Wanting Less

At the floating market in Amphawa on my last days in Thailand

So I’m finally back in the West. I have actually been back in Canada for about a month now but the adjustment has taken time for a girl. The first week it was dealing with the time change. How did that go? Let’s just say I had a very early bedtime every evening. But after a week I was fine. It was the psychological part of the adjustment that has taken a bit longer.

The truth is, you don’t know how somewhere has changed you until you go back to where you were before. I was told I would have reverse culture shock. But no one told me it would come at me at the most random moments and in the strangest forms. Like my disgust at the amount of time I have to spend getting from one place to another; or my disdain at the excessive amount of ‘things’ in my home. It’s funny, when I was in Thailand, I met so many people who wanted to come to Canada. But now that I am back in Canada, there are moments when all I want to do is go back to the simplicity of my life in Thailand. It has been like seeing my Western life through new eyes and wondering what the big deal was anyway.

I guess it is similar to the experience of coming to know God. A lot of things get tossed off as you walk closer to Him, and sometimes you stop on the road and look back at the things that were so hard to let go of and wonder what the big deal was anyway. Personally, I am learning to appreciate this feeling of wanting less. I hope it never goes away.

A Temple worth a thousand words (TIP)

White Temple in Chiang Rai, Thailand

Thai temple beauty at its best

Wat Rong Khun, known to many tourists as the White Temple, is a huge beautiful temple in Chiang Rai Thailand. I got the chance to visit it earlier this year, and believe the picture doesn’t do it justice. One thing I have noticed is that Thai people go all out with the temples. They are truly a beauty.

Life, death and a stack of stones

rock stacks in Ubon Ratchathani, Thailand

Stacks of rocks in Phataem, Ubon Ratchathani, Thailand

Yesterday I went adventuring in Ubon Ratchathani, the Thai province in which I have been living for the past 8 months. We saw many beautiful natural phenomena (see my facebook page for pictures) and it was amazing. At almost every location I noticed these stone structures pictured right. I asked my Thai friend about them and she explained that the stones were stacked there by Thai persons, the belief being that if your stack of stones remained standing for a long time then you would live for a long time. But if your stack somehow fell over, you were going to die soon.

It is amazing how across, culture and race and continent, there seems to be a common aim to somehow control death or at least the timing of it. Continue reading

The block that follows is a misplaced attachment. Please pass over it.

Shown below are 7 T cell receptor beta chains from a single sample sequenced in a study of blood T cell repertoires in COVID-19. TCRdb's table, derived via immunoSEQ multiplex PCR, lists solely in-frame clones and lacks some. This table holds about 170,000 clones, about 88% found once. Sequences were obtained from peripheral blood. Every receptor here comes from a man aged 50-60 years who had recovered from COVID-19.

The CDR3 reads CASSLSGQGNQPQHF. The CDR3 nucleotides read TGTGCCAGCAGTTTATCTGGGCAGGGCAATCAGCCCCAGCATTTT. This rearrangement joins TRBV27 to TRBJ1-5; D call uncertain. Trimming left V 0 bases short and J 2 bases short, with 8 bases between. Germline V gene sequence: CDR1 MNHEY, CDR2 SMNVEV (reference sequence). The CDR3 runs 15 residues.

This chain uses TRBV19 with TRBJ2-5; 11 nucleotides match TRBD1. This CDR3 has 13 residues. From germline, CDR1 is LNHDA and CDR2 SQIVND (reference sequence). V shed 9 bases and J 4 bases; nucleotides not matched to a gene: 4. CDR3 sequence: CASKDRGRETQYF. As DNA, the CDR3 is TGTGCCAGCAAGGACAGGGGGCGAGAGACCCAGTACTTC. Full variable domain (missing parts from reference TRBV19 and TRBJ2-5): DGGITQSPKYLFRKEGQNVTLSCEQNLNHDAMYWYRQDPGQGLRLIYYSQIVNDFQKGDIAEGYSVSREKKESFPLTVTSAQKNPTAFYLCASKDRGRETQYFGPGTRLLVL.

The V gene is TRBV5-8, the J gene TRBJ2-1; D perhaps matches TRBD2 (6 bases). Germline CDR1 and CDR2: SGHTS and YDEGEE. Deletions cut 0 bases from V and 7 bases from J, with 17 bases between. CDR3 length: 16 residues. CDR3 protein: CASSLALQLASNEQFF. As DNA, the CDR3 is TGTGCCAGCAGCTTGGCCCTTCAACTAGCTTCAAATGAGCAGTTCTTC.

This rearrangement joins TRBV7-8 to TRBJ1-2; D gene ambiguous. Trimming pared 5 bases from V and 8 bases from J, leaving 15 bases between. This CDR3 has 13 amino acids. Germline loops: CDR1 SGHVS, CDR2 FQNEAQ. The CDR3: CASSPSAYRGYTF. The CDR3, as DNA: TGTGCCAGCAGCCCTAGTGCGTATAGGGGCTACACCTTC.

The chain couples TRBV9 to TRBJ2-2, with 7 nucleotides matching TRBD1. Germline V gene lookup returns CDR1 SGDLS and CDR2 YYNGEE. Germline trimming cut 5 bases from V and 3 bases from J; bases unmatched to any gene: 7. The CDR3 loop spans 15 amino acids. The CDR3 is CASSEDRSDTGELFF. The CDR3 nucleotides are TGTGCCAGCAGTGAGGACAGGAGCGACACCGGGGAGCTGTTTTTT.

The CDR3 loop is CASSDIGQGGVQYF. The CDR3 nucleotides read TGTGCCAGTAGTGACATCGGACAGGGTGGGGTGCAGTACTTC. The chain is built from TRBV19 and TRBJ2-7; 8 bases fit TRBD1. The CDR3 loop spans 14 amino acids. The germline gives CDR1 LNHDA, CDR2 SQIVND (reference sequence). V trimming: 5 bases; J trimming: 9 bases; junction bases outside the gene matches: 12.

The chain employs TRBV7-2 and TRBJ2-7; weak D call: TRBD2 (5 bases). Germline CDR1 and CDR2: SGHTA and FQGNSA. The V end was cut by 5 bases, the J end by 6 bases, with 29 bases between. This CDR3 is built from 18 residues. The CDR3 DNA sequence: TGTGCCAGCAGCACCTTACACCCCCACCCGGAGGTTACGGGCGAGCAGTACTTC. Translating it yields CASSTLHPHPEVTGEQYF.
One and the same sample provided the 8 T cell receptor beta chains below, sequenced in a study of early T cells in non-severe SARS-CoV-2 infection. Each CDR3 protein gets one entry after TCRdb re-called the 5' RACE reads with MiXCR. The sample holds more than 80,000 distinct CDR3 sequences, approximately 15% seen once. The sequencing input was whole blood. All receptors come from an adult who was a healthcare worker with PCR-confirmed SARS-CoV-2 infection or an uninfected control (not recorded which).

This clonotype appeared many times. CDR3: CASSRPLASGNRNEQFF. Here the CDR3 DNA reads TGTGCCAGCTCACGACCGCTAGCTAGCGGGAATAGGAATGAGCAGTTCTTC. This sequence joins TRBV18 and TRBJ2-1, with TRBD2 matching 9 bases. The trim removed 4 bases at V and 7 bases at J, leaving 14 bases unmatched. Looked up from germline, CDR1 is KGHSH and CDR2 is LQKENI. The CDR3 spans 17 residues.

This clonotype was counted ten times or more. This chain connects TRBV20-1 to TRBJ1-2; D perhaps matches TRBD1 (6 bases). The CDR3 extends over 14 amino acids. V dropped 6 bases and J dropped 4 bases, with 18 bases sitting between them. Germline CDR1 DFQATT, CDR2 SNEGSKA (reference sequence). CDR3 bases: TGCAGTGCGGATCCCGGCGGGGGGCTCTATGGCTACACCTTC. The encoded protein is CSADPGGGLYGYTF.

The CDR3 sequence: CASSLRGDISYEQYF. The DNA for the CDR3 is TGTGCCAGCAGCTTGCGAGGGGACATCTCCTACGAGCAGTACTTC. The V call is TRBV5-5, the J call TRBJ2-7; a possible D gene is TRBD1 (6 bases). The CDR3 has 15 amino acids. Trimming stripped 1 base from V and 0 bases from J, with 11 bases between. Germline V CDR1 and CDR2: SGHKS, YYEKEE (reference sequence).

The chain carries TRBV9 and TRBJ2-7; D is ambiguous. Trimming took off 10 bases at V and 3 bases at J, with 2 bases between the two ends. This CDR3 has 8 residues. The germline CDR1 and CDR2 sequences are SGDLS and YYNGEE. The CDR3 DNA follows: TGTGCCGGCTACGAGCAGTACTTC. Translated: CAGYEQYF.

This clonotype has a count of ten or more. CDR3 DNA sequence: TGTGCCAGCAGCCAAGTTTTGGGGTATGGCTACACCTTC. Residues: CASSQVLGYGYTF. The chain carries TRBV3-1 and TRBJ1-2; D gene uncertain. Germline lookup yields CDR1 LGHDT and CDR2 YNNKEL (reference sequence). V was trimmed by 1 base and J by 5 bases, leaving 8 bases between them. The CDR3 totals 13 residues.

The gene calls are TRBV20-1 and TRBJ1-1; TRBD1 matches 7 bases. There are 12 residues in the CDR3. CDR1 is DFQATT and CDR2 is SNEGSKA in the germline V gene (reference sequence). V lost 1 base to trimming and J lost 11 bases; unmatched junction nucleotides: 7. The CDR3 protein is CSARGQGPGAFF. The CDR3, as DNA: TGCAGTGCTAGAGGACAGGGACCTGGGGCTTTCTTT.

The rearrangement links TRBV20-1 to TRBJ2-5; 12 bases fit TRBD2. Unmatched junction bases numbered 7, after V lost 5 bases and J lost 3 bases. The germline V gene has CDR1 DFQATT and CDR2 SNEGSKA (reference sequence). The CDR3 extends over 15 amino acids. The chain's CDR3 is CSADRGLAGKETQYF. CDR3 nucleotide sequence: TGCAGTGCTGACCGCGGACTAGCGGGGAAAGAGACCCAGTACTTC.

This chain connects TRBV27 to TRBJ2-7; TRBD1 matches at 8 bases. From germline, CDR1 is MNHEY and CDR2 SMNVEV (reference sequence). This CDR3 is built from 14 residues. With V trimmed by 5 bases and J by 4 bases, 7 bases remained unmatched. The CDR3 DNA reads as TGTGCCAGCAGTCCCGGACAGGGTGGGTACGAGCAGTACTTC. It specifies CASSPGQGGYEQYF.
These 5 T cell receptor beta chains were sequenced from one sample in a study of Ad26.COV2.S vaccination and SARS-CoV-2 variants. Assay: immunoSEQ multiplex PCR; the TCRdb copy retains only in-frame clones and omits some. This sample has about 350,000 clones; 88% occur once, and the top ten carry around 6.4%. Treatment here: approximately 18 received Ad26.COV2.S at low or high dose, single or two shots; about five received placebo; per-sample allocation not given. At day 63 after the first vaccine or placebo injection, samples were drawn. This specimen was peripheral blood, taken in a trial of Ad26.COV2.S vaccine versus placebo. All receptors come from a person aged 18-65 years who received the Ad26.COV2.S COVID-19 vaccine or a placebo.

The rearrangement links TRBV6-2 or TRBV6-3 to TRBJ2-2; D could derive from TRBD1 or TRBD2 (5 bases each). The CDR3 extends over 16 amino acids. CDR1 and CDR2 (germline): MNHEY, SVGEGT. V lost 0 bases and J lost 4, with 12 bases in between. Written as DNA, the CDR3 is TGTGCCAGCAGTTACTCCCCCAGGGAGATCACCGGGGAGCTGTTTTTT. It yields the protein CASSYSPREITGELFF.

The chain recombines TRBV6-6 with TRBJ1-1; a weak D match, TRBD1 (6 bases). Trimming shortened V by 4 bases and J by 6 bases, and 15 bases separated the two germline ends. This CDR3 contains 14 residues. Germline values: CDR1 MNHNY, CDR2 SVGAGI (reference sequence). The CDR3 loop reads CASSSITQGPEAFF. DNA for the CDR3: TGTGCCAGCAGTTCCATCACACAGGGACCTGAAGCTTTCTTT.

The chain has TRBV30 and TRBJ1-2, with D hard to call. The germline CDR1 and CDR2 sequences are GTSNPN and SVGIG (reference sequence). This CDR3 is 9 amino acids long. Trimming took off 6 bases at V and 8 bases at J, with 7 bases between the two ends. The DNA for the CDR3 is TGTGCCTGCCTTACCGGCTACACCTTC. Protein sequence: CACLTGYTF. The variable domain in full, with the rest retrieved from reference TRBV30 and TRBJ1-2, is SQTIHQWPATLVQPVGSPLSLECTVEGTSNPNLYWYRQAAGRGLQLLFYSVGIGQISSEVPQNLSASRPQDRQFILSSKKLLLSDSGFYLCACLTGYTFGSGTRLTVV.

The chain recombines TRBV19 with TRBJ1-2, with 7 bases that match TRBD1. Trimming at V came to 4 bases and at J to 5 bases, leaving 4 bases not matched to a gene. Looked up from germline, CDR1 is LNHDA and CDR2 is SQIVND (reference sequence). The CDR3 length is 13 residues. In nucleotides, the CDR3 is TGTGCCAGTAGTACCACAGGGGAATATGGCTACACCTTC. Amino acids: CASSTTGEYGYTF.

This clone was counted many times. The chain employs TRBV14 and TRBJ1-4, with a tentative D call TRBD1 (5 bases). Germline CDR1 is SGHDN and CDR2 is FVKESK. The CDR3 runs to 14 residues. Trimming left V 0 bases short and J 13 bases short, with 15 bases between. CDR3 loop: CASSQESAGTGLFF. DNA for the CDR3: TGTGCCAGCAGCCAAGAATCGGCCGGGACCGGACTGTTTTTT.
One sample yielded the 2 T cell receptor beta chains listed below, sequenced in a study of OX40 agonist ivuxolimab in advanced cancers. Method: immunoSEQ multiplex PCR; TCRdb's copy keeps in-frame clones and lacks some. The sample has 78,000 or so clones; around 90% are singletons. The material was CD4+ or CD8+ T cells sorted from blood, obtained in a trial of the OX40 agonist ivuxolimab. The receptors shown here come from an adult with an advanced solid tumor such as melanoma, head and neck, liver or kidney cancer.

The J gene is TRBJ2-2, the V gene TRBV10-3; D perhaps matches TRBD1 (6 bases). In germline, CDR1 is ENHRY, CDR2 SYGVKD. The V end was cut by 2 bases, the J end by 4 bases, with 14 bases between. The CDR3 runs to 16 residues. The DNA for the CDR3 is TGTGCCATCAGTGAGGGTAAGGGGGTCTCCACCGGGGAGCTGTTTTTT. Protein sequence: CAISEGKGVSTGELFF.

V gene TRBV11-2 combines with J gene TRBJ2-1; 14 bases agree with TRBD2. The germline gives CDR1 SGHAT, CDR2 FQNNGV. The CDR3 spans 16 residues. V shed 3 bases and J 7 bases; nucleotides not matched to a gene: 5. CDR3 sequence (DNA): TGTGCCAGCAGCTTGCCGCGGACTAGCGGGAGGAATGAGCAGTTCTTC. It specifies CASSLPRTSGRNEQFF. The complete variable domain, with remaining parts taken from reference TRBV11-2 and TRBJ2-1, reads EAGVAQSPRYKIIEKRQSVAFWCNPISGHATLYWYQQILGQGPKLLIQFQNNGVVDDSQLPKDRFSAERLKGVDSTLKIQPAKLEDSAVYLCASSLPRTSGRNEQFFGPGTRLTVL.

Things Thai people do that I’ve picked up

It’s hard to live in a country for 7 months and not pick up some of the habits. In fact, the other day my roommate (she just got here) saw me doing number 3 and claimed ‘I could never do that’. I give her 2 months.

Here are my top 5 new habits:

5. Powdering my Face
Okay, so I was overweight at the airport and my make-up bag got the boot, which is okay since I’ve been slowly cutting ties with it for a while now. But needless to say finding foundation for black girls here is like finding comfortable shoes in Payless. It’s not going to happen. So to keep my face looking cool I’ve resorted to dusting it with a bit of baby powder. Might sound strange to you, but you’ll be hard pressed to find a Thai woman (especially one with children) without a little bottle of baby powder in her purse.

4. Adding lime, sugar and fish oil to everything
Almost every meal you purchase here I’ve noticed comes with sugar and half a lime as condiments. And on the centre of your table there is likely a container with vinegar, and one with fish oil. Whether it’s kao pad (fried rice), soup, Pad thai, or anything else, you can be sure, in Thailand it will taste better with sugar and lime.

3.Eating with a fork and a spoon
Dinner knives are also another rarity here in Ubon, even in upscale restaurants. That’s okay though – I’ve become pretty adept at eating with a spoon and fork (spoon in the right hand, fork in the left).

2. No shoes in the house
If you visit a Thai home,(or church or temple, or some stores) chances are you will see a pile of shoes at the door and you will be asked to remove yours as well. My mother already started enforcing this in our own home when she got her hardwood floors, but it is pretty much gospel here in Thailand. I’ve side-eyed my roommate enough so I think she is getting that it applies in our apartment as well.

1. Socks and Slippers
I know, this is so not western, but with #2 it should make sense. Plus, when it gets cold here, it’s nice to have warm feet. I notice this trend a lot when I travel far on buses or trains in Thailand, and when you see something long enough it starts to look normal. On the upside, you get to show off your cute socks!

Turning Thai

Today I went to a birthday dinner for my Thai student. She is turning 21 again and we wanted to celebrate her. It was a fun evening even though I was exhausted from six hours of teaching, which included 4 straight hours in the evening.

During the dinner we started talking about Thai dramas (soap operas). And the foreigners at the table found it interesting that Thai dramas, which take bad acting to a new level, are in some instances more dramatic than an episode of Days of Our Lives. However, Thai people in day to day interactions are not at all dramatic. And yet they LOVE these dramas. (I have Thai friends who do not go out on certain nights because that is when their drama comes, and others who cry when someone in their drama dies.)

But Thai people generally shy away from extreme displays of emotion. Crying in public (even at funerals) is almost taboo, as is shows of anger or great displeasure.